Managing the $638 million low-income water & sewer assistance in the federal COVID relief package
As frequent readers of this page likely know, the COVID relief bill that Congress passed in December included $638 million for low-income water and sewer bill assistance. Despite its high-falootin’ mouthful of a name, the Low-Income Household Drinking Water and Wastewater Emergency Assistance Program (LIHDWWEAP?*) has the feel of a last-minute provision tossed into the package. The $638M program got just 1.5 pages in Section 533 of the mammoth 5,593 page law, with little guidance on how the program will be structured or administered. Meanwhile, a new presidential administration has just taken office and is still trying to get organized. Advocates, regulators, and water sector managers are puzzled about how to manage the program and what it might mean for future federal forays into water affordability; I’ve been fielding lots of calls and messages on this issue over the past month.
Frequent readers also know that there are good reasons to be sober in our expectations of how much means-tested assistance can really help water affordability. But means-tested assistance is what Congress has cooking, and it's a useful part of an affordability strategy. So here I’ll do my best to summarize what we know about LIHDWWEAP (I’m going to call it LĬD-wēp , or LID-weep) administration and offer some ideas to the people charged with putting it into action.
Section 533 doesn’t say much about how LIHDWWEAP is supposed to work, but here are the basics. The program is to be administered by the Department of Health and Human Services (HHS), not EPA. That’s important because HHS already runs LIHEAP, the federal Low-Income Home Energy Assistance Program; Congress probably figures water utilities are a lot like energy utilities.**
HHS will not administer LIHDWWEAP directly. Rather, the program is structured as a set of grants to state and tribal governments. HHS is supposed to allot grants to each state and tribe based on the size of their populations under 150% of federal poverty levels and the share of the population that spends more than 30% of monthly income on housing. HHS hasn’t yet set the allotment formula, and it’s going to take at least several months of rulemaking before a dime gets to the states.
In turn, state governments will send funds to water utilities. Each state will have its own method for allocating funds to utilities and rules for the use of those funds. Section 533 says only that LIHDWWEAP is supposed to reduce water bill debt or service rates for “low-income households, particularly those with the lowest incomes, that pay a high proportion of household income for drinking water and wastewater services.” The law does not define “low-income” or “high proportion.” Section 533 directs HHS to use existing administrative procedures to the extent possible, but ultimately it will be up to water and sewer utilities to get the LIHDWWEAP money to the people who need it.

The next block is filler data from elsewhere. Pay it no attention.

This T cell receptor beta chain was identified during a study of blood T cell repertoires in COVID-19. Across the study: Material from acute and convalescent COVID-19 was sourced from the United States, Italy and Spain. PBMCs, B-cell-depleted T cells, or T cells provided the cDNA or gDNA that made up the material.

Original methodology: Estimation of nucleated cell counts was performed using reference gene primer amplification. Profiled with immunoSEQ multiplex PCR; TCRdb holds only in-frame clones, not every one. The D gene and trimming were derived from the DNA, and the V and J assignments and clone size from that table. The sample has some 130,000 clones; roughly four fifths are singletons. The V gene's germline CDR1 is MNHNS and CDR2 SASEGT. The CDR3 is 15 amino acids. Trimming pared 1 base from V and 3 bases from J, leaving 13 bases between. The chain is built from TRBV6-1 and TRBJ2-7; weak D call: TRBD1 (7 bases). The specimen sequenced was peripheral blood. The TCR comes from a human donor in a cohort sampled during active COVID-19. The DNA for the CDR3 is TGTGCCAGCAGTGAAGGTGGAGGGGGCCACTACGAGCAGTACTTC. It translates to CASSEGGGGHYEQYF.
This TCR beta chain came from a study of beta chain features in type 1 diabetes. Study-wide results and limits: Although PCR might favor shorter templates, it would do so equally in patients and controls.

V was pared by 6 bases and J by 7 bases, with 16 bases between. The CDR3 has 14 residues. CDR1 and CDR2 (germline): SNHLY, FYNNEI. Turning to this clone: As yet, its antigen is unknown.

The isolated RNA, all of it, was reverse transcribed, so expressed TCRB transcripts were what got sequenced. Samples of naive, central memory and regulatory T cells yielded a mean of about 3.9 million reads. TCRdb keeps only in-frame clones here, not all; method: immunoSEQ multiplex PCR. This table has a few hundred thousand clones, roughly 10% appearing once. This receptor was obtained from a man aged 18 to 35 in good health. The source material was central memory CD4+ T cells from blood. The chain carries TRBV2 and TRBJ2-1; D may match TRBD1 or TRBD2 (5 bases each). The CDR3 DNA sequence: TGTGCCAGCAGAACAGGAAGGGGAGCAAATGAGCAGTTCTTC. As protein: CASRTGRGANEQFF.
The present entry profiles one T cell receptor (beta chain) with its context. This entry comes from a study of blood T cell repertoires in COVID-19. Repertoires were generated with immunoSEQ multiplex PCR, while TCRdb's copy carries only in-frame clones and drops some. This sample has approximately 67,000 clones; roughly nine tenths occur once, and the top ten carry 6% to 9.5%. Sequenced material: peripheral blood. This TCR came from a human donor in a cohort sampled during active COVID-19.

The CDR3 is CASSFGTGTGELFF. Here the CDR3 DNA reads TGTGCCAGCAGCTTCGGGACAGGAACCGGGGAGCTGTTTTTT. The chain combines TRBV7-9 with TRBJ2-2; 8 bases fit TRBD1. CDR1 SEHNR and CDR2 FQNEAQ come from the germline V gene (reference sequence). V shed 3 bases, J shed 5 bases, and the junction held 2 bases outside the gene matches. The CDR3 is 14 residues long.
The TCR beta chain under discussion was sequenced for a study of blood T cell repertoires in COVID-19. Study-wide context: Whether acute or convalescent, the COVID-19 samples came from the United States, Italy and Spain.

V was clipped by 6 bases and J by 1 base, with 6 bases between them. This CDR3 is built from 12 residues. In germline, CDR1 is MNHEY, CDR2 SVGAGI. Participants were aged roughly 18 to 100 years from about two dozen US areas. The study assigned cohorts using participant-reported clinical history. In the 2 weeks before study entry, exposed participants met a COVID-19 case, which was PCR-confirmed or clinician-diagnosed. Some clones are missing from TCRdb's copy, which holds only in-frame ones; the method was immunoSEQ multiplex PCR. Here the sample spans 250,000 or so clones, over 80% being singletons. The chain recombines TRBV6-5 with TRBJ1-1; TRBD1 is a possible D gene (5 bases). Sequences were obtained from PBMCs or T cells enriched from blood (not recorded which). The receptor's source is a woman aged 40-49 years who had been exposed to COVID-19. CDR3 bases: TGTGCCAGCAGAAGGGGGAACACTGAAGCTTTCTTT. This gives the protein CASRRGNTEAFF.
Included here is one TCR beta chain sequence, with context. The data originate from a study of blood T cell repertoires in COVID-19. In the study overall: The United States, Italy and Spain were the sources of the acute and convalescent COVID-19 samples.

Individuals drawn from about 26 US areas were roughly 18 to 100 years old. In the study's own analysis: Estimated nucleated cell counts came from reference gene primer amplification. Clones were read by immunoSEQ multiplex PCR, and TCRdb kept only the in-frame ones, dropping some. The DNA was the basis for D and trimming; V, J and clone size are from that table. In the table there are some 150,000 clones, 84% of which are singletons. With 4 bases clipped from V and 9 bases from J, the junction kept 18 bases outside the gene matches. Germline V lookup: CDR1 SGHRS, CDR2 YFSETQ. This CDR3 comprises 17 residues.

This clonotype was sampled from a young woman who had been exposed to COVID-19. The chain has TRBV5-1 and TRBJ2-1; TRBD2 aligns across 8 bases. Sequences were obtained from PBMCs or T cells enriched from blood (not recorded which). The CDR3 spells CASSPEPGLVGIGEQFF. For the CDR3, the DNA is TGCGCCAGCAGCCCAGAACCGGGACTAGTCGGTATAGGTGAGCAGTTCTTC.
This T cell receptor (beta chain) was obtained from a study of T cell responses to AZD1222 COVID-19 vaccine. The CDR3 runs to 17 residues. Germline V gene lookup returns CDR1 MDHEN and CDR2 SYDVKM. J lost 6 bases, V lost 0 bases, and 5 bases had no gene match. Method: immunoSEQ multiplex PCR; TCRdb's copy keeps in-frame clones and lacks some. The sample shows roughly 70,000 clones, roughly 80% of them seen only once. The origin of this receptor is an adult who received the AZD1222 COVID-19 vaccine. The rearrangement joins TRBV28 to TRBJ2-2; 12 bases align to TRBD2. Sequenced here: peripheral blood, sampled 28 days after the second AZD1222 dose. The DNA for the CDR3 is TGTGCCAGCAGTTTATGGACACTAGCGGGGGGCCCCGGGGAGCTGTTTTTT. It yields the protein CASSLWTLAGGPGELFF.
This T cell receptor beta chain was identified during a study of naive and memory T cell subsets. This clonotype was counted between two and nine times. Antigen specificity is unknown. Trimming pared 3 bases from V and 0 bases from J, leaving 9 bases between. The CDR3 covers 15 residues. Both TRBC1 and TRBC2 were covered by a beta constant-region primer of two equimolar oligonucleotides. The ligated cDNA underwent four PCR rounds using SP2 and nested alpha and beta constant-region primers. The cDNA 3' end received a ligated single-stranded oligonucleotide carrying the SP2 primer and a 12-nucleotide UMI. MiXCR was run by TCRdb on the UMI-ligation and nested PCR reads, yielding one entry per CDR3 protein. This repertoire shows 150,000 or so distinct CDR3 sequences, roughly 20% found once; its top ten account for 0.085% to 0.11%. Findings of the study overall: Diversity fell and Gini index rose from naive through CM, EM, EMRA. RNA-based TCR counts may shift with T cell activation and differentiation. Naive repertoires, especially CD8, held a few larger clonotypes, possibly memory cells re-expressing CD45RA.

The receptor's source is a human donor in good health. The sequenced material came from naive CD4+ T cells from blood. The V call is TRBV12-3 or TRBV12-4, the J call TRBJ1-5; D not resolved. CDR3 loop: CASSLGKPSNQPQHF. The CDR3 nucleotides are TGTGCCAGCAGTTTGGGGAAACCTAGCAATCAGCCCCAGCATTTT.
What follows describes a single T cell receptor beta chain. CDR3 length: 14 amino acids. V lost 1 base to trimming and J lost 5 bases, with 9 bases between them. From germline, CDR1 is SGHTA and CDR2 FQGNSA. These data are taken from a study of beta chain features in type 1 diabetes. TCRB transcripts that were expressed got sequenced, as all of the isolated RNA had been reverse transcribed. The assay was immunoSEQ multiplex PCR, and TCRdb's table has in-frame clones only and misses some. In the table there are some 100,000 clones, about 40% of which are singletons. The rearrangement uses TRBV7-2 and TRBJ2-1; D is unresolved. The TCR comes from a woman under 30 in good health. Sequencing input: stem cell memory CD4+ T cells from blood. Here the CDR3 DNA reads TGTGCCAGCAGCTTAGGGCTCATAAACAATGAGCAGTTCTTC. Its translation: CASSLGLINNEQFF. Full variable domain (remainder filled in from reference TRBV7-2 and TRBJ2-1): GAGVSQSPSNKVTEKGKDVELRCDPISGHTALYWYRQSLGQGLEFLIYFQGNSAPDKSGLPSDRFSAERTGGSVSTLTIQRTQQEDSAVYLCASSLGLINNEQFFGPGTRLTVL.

Congress just told HHS, hundreds of state and tribal agencies, and tens of thousands of utilities to provide means-tested assistance for low-income water/sewer customers. To be blunt, nobody really knows how to do that. Many utilities currently provide means-tested assistance or rate reduction programs, but to my knowledge there has never been a systematic study of U.S. water assistance program design, implementation or impact.† We’re more or less flying blind here.
All I can say definitively about LIHDWWEAP implementation is:
Having said that, I’ve worked with lots of utilities, I've seen a lot of assistance programs, and I know some things about water rates and public management. So with all appropriate caveats, here are some thoughts on how to implement the version of LIHDWWEAP that Congress just created. In crafting these educated guesses, I assume that state agencies and utility managers want to help low-income people as quickly and effectively as possible, and that strategic positioning for future LIHDWWEAP is a secondary concern.
Counsel for state administrators
Once HHS determines your state’s LIHDWWEAP allotment:
- Use a simple formula to allocate funds. Don’t bother trying to gather data on arrears or water debt and run sophisticated analyses to see which utilities “need” the most funding. That will take time and require data that lots of utilities can’t get readily, and funding is pretty meager anyway (it works out to about $10 for every person in the U.S. with income under 150% of poverty) so complexity would just slow things down. Just distribute funds to utilities as a function of service population and poverty rate. Where water and sewer services are offered by different organizations, just split them in half. No need for fancy allocation methods.
- Build a two-tiered system. Your state has hundreds of water and sewer utilities. A few of them are large, serving tens of thousands to maybe more than a million people. Those big utilities are professionalized organizations with hundreds to thousands of employees. But most of your state’s water and sewer utilities are very small, serving populations of less than 10,000 and employing fewer than a dozen people—maybe just one or two part-timers. Set up separate LIHDWWEAP implementation processes for big and small systems. The right size cut-off will vary from state to state, but I’d suggest a threshold of something like 50,000 in service population.